888 Nelson St.
Rating: ** 1/2
Dinner & drinks for two: $70
Signature Dish: Oyster po’ boy
Signature Drink: Gaida
It was a dark and stormy night, and fittingly, we had tickets for Puccini. It was decided that some hearty gastropub fare would be most welcome pre-show.
I had already done a quick run-by of the recently redone Relish Gastropub and the new menu, and was eager to try more. The new chef, Patchen Gallagher, is a DIY enthusiast, and likes to cure his own gravlax, grind his own meats, and troll the local markets for fresh produce. Besides, when words like duck fat, gnocchi poutine and oyster po’ boy get bandied about with enthusiasm, the buds start to salivate.
The room is small, low-ceilinged, and panelled in dark wood and tile, with comfortable seating and music that’s just retro enough—Beatles, James Brown—to be interesting. The menu is equally small, but is well thought out. The wine list has some kitschy by-the-glass selections like Fast Bastard and Arrogant Frog, as well as some stronger choices, like the Joie Rosé. A nice find is a bottle of Chateau Roquetaillade Bordeaux for $50.
Almost half of the menu is devoted to cheeses and charcuterie, at fairly reasonable prices. $4 gets you an ounce of anything, or you can do a three-for-$10 deal. The house-cured gravlax is rich and oily, and the smoked duck breast is matched perfectly with a sweet pomegranate relish. Beef carpaccio—also house-cured—is a little heavily sauced for my taste, but beautifully presented. I also discovered there is a buck-a-shuck special on fresh oysters every day between 3 p.m. and 6 p.m. Score.
The rest of the menu is made up of elevated pub grub selections like tourtière ($15), shepherd’s pie ($15) and gnocchi poutine ($10). We started with the goat cheese brulée ($10), which was a bit confusing. Served over a bed of cranberry in a ramekin, this was a tasty spread, but where was the “brulée?” The accompanying “herbed” toast points were no such thing, which left me wondering why they just didn’t call it “baked goat cheese with toasted bread” and save us the disappointment of expecting something else.
Duck fat “steak frites” ($6) were large, herbed potato wedges that, although tasty, felt more roasted than fried, with no discernible flavour or hint of duck fat. The deep-fried oysters ($3 each), however, were large and delicious, and worth going back for.
What then ensued was one of the longest waits that I have ever experienced. There was only one other table occupied at the time, a couple, so our table of three didn’t seem like such a heavy burden. However, it took over 35 minutes for our mains to appear. A simple “sorry for the wait” from our server would have gone a long way, but it wasn’t until I had looked at my watch three times, wondered aloud in her presence about the food, and finally asked point-blank when the damn plates would arrive that she mentioned they were about to plated.
Mini lamb burgers ($7) were good from every angle. The braised cheeks melted in the mouth, the buns were soft and fresh, and the mint aioli and dijon chevre were present in just the right amount. A chicken cordon bleu ($15) was also a nice choice, but the gnocchi poutine ($10) was hugely disappointing. Although the cheese curds were authentic, with the right amount of squeak, the gnocchi were heavy and dense, instead of light and pillowy, and the red wine demi glace that took the place of the gravy was reduced almost to the point of burning, leaving a slightly smoky aftertaste.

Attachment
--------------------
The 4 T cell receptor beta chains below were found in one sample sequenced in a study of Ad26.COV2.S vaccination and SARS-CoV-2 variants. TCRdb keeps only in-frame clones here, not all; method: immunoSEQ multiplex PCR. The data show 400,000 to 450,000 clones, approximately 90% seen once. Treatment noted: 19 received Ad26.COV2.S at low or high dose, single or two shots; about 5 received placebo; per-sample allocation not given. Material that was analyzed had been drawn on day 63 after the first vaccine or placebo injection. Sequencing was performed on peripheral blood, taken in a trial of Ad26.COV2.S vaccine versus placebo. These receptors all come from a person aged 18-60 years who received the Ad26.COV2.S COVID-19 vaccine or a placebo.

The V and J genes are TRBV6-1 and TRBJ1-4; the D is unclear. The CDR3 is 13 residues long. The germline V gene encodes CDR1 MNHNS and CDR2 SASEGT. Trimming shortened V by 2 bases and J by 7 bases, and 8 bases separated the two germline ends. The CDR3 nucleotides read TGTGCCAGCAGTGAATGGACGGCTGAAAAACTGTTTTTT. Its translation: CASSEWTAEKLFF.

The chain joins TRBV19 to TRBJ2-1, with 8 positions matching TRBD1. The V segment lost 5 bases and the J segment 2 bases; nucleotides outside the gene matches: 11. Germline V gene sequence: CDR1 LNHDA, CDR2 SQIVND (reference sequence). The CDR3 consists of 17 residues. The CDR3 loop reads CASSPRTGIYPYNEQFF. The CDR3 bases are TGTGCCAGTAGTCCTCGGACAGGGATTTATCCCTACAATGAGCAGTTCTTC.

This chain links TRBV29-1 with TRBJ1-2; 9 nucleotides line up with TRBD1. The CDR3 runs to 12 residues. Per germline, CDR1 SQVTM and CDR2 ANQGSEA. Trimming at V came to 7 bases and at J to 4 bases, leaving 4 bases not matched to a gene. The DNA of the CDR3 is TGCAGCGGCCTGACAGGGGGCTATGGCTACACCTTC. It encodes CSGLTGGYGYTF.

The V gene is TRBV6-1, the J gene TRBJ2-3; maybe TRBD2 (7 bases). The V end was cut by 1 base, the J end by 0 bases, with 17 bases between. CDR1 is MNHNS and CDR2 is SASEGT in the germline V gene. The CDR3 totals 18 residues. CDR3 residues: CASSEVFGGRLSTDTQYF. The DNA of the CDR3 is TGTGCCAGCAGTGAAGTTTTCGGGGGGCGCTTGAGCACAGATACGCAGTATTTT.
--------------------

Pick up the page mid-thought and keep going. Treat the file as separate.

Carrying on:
Another visit saw me trying the oyster po’ boy ($15). This was a vast improvement and came with a roasted tomato soup drizzled with basil oil that was rich, flavourful, and left a subtle hint of heat on the tongue. The service was also much improved, so one can hope the other night was a fluke.
Relish is definitely on the right track with its food program, and Chef Gallagher is obviously enthusiastic about what he’s putting out. A few small tweaks and this neighbourhood pub can definitely be a place to “relish.”
Bring on the Barbie
With summer fast approaching, and the barbecues warming up, it’s time to think about what to pair with those freshly grilled hamburgers and ribs. Columbia Crest’s Two Vines Cabernet Sauvignon 2008 from Washington State is a light, fruit-forward choice, with a palate of cherries, strawberries and cola. $12.99 at BCLS.
Refuel Your Picnic
Refuel (1944 West 4 Ave) has added a summer fried chicken picnic to their takeout menu. Get three, six or 12 pieces of cold buttermilk-fried Polderside chicken, housemade biscuits, sides like potato salad or watermelon, and soda, plus biodegradable cutlery and napkins. $18 per person; $35 per couple; or $68 per family. Call 604-288-7905.
Twisted Fork (1147 Granville St.) is now open for Friday brunch from 11 a.m. to 3 p.m. All brunch mains are $11 and include banana-stuffed brioche French toast, gruyere baked eggs, bacon and brie frittata, croque monsieur, eggs benny and more. Call 604-568-0749.
Food in Brief
Bard-B-Q & Fireworks
Tickets are now on sale for
Bard on the Beach’s annual fundraising al fresco dinner and fireworks
evening. Enjoy a play, salmon burger and the annual Celebration of
Light for $103. www.bardonthebeach.org
Pascal Georges, former chef at The Smoking Dog Bistro under the late Jean-Claude Ramond, has returned to the nest, and brought a new menu with him. Here’s to going back to the French basics.
Yew Restaurant & Bar at The Four Seasons Hotel has won Best Hotel Dining & Bar at the Where Vancouver Magazine Annual Dining Awards. Congratulations to a very talented team!